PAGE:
It is rare for a middle market construction company to have company-wide visibility into cash flow in a way that enables them to proactively manage and maximize cash flow. This can result in companies running low on funds, which can damage relationships with the companies’ lender and bonding agent. And in some cases, it may require owners to inject additional cash into the operation.
Fortunately, there is a solution. By making a few simple changes, middle market construction companies can actively maximize cash flow, become more agile, and gain a better understanding of expected cash and debt levels. And in the process, unlock millions in cash.
The first step is to establish clear working capital metrics and KPIs (key performance indicators) that carefully track both billing and receipt of accounts receivable and accounts payable.
Next, create a close collaboration between project managers and the finance teams. The finance group should be trained on how to work with project managers, so they understand when and how to submit pay applications and the corresponding invoices for each project.
It is also important for the finance team to understand the terms of the project contracts. Too often the accounts receivable team is not fully aware of the terms on a project contract and the team may have to submit pay applications multiple times before they are accepted. This can cause significant delays in invoicing, create problematic “underbilling” situations, and delay the ultimate collection of accounts receivable.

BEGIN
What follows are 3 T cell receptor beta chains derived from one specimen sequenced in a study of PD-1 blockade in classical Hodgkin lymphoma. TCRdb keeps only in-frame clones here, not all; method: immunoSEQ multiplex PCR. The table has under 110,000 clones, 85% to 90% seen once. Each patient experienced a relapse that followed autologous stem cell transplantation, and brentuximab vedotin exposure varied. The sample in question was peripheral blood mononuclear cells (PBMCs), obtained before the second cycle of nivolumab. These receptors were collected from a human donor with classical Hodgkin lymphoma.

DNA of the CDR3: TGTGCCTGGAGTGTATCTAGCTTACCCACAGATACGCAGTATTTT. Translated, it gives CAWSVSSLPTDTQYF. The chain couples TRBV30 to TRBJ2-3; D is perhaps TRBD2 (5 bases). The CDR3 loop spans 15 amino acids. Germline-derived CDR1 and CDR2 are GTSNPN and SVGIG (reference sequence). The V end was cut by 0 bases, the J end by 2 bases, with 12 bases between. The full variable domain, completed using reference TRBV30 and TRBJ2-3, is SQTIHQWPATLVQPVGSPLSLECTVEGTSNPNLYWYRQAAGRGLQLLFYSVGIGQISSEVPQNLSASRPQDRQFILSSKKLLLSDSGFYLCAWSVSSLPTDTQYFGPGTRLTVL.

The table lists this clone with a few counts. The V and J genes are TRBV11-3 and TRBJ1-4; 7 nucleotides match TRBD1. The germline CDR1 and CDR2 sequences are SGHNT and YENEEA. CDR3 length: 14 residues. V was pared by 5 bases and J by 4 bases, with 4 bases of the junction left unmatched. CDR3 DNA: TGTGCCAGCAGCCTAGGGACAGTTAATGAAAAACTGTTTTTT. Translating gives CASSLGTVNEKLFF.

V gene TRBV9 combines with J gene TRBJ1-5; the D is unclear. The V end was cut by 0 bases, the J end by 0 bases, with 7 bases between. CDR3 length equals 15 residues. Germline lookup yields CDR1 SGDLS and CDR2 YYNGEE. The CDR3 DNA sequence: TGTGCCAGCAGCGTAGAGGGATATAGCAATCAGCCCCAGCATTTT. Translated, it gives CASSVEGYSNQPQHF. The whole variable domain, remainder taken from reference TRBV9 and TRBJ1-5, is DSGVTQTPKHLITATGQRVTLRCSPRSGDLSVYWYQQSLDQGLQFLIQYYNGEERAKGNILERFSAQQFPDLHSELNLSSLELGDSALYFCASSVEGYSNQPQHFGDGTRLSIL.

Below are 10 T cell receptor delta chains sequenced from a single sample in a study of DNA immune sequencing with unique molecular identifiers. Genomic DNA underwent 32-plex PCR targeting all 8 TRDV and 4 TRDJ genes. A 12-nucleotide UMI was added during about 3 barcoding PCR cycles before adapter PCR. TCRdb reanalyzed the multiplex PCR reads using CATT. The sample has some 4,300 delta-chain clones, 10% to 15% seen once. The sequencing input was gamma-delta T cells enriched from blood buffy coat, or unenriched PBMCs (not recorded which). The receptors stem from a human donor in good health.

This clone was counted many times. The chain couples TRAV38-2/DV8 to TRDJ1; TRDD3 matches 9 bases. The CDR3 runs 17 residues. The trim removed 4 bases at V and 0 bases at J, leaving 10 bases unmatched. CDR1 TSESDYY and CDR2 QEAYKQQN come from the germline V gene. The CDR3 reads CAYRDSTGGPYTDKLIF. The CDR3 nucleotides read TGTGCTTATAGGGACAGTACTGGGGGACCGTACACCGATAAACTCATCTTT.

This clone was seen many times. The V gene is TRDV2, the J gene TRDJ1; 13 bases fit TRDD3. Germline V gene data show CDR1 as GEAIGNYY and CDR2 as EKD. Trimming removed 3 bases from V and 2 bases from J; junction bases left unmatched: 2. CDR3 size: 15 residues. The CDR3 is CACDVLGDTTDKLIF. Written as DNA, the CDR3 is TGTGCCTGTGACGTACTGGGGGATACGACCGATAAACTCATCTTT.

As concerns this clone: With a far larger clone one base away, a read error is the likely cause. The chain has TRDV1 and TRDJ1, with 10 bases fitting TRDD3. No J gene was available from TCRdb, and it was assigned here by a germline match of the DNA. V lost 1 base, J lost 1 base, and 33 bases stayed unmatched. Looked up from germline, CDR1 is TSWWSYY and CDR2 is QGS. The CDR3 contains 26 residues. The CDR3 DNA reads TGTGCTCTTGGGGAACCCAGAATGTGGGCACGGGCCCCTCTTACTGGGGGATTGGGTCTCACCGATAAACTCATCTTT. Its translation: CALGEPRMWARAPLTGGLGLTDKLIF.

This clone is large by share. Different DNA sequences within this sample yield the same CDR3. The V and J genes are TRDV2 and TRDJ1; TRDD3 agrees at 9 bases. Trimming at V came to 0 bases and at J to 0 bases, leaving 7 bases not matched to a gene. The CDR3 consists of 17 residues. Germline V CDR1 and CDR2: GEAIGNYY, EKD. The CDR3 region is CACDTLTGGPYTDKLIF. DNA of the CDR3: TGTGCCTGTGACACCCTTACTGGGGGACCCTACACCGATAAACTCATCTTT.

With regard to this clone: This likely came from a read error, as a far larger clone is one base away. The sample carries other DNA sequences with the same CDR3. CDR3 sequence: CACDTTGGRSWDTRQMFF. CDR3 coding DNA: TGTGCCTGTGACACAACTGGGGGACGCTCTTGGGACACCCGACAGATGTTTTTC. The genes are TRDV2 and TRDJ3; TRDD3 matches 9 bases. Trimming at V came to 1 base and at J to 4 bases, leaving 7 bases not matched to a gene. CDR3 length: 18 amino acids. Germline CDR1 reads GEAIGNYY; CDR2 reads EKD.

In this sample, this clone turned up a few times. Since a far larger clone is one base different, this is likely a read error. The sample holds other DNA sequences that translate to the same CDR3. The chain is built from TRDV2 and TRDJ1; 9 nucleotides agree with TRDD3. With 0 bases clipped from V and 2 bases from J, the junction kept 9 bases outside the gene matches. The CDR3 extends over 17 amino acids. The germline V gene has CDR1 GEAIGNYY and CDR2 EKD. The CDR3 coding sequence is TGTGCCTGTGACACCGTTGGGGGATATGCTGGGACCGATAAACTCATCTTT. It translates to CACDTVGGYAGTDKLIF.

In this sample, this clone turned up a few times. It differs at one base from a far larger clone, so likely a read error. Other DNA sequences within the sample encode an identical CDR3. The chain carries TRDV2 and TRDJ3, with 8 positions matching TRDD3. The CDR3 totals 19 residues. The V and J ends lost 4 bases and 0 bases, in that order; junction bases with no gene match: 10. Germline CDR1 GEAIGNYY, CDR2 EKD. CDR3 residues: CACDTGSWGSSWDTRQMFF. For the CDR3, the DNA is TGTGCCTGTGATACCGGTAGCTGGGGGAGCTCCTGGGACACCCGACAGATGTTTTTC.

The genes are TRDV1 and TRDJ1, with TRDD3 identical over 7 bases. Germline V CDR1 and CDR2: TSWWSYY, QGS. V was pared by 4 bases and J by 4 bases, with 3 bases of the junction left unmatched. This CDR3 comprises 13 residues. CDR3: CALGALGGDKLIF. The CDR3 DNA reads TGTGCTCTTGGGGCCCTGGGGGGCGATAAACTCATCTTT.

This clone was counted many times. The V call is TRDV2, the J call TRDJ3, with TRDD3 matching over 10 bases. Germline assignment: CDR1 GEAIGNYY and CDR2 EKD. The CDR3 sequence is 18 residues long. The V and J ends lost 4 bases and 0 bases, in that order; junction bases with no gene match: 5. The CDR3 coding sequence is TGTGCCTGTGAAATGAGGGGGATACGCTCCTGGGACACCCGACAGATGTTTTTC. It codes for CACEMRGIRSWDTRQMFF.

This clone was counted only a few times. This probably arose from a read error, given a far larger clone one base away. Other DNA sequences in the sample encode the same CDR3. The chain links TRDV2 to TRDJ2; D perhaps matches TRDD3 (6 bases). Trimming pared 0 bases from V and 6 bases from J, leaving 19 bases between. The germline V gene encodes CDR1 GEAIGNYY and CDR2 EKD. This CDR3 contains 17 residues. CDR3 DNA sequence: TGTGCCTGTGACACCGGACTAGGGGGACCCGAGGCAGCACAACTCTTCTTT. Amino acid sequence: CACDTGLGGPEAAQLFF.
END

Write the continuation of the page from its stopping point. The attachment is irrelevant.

After a project is underway and milestones are set, there are several actions finance teams can take to maximize cash flow, and the first is to submit correct pay applications in a timely manner that are accepted by the client.
Typically, construction companies have a brief window in which they can submit a pay application to their customer—often within five days of month close. So, it is essential that the pay applications be correct and timely to facilitate prompt invoicing. Otherwise, you are left waiting for another month or more until the next window opens.
Once a collaboration between finance and project managers has been established, the two teams should work together to structure contracts that allow for better billing terms. The goal should be to bill appropriate amounts early in the project once certain milestones are hit, so any costs related to materials, machinery, and equipment needed for the job are covered. Contracts should be structured for the company to be paid in a timely fashion for all project-related expenditures.
Another common mistake of finance teams in the construction industry is the failure to follow up on overdue invoices. The delayed receipt of cash places an unnecessary burden on the company because accounts payable is still writing checks despite the fact that accounts receivable is not collecting them.
An A/R aging report should be prepared and monitored closely, and accounts receivable agings should be reviewed at least on a weekly basis. If invoices are not being paid on time, finance teams should follow up with customers in a constructive, timely manner to ensure that payments are made and received on time.
By following these steps, middle market construction companies will not only unlock millions in cash, but they can gain visibility into future financial performance, which helps to deliver on promises to finance institutions.
The construction industry consultants at FortéOne have over 20 years’ experience building and leading construction companies and understand how to install best practices that maximize profitability.